You can find a tailor in your area for alterations by using the phone book or just look around. Many formal wear shops and dry cleaners do alterations. Many stores, especially big ones, do them in-house - that's the most convenient. Don't spend big bucks on a megasuit unless you're loaded. You can often find good suits for sale prices if you look around. It's not uncommon to find a $500 suit discounted to like $350 ot $250 and they'll be fine. You don't need a Hart Schafner & Marx or Burberry suit to look good. For God's sake don't get a double breasted suit. They're bloody awful. Is there a Nordstrom in your area? During sales you can get some really nice shirts and ties. Their suit prices are pretty astronomical though. I personally like Hathaway and Burberry shirts, they seem to fit me well. Avoid any shirt that is sized S/M/L/XL - they're not fit for a suit. Get your measurements and get a shirt that really fits. I wear a 16-1/2 36. (Orangutan arms)
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#14 of 38 OFFLINE   Luis Esp

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Posted April 06 2003 - 02:43 PM

Check out Sears ( formerly Eaton's) downtown in Toronto, they always have a sale on suits (usually on the weekends) and they carry many designer names such Calvin Klein, DKNY, Guy Laroche.

Sometimes you may even find a suit from last season on clearance, with an additional percentage off. I remember last season Sears had DKNY suits at clearance, with an additional 40% the clearance price. I could have gotten a DKNY suit, normaly $395, reduced to $199.99 then another 40% off, for $120.00!

Even though the Armani suits are well designed, I find that the suits hang better on a certain body shape.

Above all else, make sure your suit is made from 100% wool, preferably a worsted wool which will hold it's shape better than any man made fibre. Suits with a wool/lycra are also a good fabric. Stay far away from suits that are made from 100% man made fibres, they just won't last and look cheap no matter who's name is on the label.

I have a hard time buying suits off the rack. I wear a 40 jacket with a 32 pant ( I have no butt, it's really sadPosted Image )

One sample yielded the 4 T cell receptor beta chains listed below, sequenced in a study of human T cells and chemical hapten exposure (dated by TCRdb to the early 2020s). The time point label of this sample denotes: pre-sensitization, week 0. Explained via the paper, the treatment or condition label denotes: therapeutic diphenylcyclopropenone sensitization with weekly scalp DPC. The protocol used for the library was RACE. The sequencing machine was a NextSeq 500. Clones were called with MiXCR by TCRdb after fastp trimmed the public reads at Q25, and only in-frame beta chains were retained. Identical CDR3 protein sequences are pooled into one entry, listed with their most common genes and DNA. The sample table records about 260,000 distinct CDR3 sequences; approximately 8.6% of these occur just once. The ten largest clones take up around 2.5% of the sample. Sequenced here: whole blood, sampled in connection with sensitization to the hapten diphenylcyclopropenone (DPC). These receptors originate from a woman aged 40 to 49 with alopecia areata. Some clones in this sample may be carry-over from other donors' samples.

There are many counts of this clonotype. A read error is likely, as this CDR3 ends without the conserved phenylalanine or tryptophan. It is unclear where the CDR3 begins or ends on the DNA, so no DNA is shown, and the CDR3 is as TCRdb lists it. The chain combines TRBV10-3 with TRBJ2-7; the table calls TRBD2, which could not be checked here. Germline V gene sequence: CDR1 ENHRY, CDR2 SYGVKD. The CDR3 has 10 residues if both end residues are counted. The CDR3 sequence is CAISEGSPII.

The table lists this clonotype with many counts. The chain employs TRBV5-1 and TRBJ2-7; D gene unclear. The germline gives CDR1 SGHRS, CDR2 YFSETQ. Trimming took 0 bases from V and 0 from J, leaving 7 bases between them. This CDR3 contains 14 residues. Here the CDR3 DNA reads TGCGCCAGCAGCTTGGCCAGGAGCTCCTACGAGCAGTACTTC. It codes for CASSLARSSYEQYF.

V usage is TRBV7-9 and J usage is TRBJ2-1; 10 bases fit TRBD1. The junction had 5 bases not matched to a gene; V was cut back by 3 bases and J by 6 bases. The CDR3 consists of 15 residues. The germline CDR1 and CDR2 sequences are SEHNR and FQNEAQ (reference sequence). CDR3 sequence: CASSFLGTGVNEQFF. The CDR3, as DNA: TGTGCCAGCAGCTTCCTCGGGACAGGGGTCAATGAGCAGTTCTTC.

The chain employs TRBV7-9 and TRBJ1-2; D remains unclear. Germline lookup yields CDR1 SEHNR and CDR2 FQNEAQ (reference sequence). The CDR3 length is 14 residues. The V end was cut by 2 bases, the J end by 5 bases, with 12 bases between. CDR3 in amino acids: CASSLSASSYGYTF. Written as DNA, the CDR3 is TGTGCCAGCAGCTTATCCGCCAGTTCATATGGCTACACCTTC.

and by the time I take in 34 pant at the waist, the back pockets are saying hello to each other.
I'm not nice...people just make that assumption of me.

#15 of 38 OFFLINE   ThomasC


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Posted April 06 2003 - 03:12 PM

Any opinions on the Men's Wearhouse?

#16 of 38 OFFLINE   Philip Hamm

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Posted April 07 2003 - 01:06 AM

[quote] I have a hard time buying suits off the rack. I wear a 40 jacket with a 32 pant ( I have no butt, it's really sad )
and by the time I take in 34 pant at the waist, the back pockets are saying hello to each other. [quote]Have you tried "Athletic cut" suits? The selection is much more limited, and you'll have to go to a more upscale store or a menswear specialist to find them, but they should accomodate you much better.
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#17 of 38 OFFLINE   Anders Englund

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Posted April 07 2003 - 01:57 AM

John Phillips, London... Rumor has it that Arafat buys his there.
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#18 of 38 OFFLINE   Angelo.M



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Posted April 07 2003 - 02:00 AM

A few thoughts... When you've narrowed it down to a few suits, inquiry about the construction and stitching. Many jackets are glued together to keep prices down, and that's something you do not want to be involved with come dry cleaning time. Make certain everything is stitched, preferably by hand. Avoid double-breasted, avoid more than three buttons. The four-button look is trendy, and some people pull it off very well, but like all good trends... Also, have your pants lined. You will likely have them altered anyway, and a few extra dollars (usually $20 or less) will get them completely lined (not just lined in the seat). This will make it much more comfortable, particularly if you're buying a wool or wool-blend fabric. And inquire about free pressing. Many decent menswear shops that sell suits will also provide some service along with it, like free pressing. Good luck.

#19 of 38 OFFLINE   Dave Morton

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Posted April 07 2003 - 02:02 AM

I've gotten my last two suits from Marshall Fields. I've been pretty happy with the quality of the suits. Plus I get 20% off which makes it more appealing to me. I don't wear them that often so I get the classic style.
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#20 of 38 OFFLINE   Jeff Savage

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Posted April 07 2003 - 06:05 AM

Have your company fly you to Singapore on business and get a custom made suit out of top of the line fabric. Then just e-mail the tailor when you want more stuff Posted Image Ok this may not work for everyone but I was just in this situation and got a compete suit, 2 extra pairs of pants (they wear out quicker), a custom tailored shirt, and a tie for $550 USD. The material was a cashmere something or other. Great suit with no glue. So if you are ever in Singapore or Hong Kong make sure to take advantage of the tailors there.

My other suits have been from Men's Warehouse and they have all seemed to hold up fine.